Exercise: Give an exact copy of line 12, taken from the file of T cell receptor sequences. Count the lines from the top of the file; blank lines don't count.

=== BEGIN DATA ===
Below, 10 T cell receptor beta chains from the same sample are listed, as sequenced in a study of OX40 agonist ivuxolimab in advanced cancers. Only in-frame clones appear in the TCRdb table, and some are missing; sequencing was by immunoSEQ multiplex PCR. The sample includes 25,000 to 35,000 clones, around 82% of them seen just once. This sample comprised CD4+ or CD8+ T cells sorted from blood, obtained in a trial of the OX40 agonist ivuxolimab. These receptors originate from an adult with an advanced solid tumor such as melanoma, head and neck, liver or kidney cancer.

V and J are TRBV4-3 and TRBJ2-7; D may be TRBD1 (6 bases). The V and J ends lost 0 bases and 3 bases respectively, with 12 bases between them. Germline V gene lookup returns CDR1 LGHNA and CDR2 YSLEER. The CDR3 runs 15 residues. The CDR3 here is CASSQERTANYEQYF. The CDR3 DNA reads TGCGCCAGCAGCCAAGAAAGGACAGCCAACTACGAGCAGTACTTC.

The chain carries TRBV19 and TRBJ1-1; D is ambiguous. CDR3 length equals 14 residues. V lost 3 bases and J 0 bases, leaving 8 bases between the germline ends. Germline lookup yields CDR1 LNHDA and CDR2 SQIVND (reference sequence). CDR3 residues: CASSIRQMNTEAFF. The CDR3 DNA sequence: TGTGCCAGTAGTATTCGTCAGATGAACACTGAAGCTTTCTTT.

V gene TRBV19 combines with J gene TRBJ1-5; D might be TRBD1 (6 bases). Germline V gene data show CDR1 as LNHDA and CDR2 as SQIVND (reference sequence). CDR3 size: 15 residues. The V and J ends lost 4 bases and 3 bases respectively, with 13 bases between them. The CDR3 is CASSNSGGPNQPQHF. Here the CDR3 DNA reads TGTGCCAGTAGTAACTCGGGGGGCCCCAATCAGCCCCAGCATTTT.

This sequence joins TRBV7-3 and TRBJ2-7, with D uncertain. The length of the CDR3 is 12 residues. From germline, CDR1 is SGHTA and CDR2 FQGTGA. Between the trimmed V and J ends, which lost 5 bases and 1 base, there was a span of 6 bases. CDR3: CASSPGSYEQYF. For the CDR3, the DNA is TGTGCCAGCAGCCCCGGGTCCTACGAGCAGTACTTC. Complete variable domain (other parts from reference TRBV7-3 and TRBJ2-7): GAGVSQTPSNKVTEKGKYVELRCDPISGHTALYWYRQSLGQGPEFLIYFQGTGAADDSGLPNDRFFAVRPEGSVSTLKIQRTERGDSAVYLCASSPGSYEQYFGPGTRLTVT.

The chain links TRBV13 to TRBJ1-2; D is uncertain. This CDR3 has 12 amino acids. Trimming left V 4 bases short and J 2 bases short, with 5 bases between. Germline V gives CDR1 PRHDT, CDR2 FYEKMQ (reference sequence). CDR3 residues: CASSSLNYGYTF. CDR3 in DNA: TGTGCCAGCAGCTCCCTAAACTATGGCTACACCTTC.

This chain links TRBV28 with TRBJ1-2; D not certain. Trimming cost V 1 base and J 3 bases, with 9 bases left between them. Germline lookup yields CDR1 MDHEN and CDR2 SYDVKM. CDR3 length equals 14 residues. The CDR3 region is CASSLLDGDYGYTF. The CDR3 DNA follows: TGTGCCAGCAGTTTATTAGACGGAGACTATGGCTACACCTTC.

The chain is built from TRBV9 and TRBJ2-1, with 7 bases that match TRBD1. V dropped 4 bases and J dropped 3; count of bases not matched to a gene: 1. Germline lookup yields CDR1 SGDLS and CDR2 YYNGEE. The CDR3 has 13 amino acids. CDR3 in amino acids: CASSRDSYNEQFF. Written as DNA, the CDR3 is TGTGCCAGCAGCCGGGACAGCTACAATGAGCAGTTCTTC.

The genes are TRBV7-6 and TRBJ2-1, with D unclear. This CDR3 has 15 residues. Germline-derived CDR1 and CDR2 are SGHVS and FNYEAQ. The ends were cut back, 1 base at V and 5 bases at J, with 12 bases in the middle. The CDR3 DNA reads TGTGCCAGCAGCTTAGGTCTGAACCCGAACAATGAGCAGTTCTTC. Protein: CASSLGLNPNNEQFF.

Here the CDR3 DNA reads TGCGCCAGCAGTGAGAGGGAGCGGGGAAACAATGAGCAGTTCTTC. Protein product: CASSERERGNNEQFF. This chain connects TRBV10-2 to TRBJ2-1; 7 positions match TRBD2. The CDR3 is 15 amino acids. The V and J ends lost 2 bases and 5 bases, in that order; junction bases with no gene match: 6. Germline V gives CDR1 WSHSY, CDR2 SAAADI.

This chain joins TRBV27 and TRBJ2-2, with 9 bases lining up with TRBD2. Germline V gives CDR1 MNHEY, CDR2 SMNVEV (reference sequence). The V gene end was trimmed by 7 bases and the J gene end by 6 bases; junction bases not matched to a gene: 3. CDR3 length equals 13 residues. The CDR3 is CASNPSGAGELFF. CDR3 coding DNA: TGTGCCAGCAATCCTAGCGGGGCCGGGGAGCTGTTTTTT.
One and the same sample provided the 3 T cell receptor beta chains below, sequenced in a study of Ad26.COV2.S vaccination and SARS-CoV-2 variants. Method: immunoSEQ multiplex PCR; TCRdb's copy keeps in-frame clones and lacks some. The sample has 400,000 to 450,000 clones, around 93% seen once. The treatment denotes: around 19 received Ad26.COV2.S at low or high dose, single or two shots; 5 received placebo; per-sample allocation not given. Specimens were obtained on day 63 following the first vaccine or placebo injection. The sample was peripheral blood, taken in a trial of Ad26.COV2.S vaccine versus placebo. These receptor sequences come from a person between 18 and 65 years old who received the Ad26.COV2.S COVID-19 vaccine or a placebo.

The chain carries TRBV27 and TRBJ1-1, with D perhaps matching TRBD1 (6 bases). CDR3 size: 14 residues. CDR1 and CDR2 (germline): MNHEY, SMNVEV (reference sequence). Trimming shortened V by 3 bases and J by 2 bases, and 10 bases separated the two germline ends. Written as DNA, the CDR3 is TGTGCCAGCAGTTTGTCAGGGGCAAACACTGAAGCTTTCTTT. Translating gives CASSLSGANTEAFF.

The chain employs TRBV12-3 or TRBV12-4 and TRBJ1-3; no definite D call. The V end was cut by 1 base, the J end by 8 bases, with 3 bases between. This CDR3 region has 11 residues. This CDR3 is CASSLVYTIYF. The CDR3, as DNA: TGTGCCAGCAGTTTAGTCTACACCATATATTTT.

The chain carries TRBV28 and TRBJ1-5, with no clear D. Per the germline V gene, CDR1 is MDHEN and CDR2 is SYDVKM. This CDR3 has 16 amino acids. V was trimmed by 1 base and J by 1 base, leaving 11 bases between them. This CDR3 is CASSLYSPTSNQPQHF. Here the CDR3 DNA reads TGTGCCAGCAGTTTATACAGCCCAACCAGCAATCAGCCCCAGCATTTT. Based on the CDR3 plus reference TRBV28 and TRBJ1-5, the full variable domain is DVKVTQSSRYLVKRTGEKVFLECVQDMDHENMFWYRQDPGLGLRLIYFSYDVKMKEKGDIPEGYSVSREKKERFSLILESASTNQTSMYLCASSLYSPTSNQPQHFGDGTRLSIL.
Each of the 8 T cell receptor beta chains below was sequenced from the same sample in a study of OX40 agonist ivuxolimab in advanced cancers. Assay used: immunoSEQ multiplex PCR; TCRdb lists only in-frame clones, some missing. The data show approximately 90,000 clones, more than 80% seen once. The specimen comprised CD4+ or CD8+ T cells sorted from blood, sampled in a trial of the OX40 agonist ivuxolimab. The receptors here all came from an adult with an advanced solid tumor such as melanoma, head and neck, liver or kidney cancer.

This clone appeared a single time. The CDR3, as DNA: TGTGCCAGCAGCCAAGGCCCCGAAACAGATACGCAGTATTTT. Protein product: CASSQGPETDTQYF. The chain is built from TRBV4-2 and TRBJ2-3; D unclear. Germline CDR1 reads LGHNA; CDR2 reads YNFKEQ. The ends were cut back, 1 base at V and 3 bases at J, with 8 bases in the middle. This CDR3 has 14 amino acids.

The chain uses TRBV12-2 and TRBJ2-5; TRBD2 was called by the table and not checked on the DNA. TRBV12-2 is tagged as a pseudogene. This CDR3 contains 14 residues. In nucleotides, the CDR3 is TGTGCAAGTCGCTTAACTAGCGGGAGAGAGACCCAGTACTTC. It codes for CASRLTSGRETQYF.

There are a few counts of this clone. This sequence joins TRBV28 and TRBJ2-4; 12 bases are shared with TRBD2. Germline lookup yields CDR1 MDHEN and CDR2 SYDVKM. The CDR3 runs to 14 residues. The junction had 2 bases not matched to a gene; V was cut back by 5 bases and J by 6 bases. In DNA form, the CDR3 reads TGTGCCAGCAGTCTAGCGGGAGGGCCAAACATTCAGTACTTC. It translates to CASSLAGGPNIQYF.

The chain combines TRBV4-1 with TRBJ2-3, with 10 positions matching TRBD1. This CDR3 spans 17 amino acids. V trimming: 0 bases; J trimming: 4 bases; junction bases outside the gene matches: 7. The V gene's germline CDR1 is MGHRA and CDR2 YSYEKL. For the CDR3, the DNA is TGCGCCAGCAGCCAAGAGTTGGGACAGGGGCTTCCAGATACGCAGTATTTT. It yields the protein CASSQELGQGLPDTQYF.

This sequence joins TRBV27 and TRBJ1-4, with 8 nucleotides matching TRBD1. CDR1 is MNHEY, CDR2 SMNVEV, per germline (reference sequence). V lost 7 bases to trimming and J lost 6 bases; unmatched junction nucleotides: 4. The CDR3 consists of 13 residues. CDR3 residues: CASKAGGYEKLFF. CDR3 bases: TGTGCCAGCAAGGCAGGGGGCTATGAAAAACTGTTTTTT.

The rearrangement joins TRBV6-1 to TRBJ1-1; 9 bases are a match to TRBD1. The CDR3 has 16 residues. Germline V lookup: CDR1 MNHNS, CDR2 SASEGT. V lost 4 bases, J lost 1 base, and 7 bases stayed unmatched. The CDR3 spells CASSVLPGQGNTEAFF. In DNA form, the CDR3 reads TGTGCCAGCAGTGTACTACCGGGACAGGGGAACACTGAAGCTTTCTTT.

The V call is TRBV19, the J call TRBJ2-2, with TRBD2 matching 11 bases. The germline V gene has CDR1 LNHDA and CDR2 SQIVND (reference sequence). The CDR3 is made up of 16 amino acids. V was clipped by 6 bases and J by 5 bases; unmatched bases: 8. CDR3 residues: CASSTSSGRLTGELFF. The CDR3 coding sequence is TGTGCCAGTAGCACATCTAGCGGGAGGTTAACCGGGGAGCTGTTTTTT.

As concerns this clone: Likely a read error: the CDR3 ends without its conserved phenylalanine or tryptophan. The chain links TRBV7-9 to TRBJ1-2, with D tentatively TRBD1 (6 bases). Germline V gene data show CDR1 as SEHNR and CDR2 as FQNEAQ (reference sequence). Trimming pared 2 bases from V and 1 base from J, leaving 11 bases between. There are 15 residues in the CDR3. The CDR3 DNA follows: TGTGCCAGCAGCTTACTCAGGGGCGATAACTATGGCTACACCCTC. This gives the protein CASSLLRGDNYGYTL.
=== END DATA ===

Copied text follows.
One and the same sample provided the 3 T cell receptor beta chains below, sequenced in a study of Ad26.COV2.S vaccination and SARS-CoV-2 variants. Method: immunoSEQ multiplex PCR; TCRdb's copy keeps in-frame clones and lacks some. The sample has 400,000 to 450,000 clones, around 93% seen once. The treatment denotes: around 19 received Ad26.COV2.S at low or high dose, single or two shots; 5 received placebo; per-sample allocation not given. Specimens were obtained on day 63 following the first vaccine or placebo injection. The sample was peripheral blood, taken in a trial of Ad26.COV2.S vaccine versus placebo. These receptor sequences come from a person between 18 and 65 years old who received the Ad26.COV2.S COVID-19 vaccine or a placebo.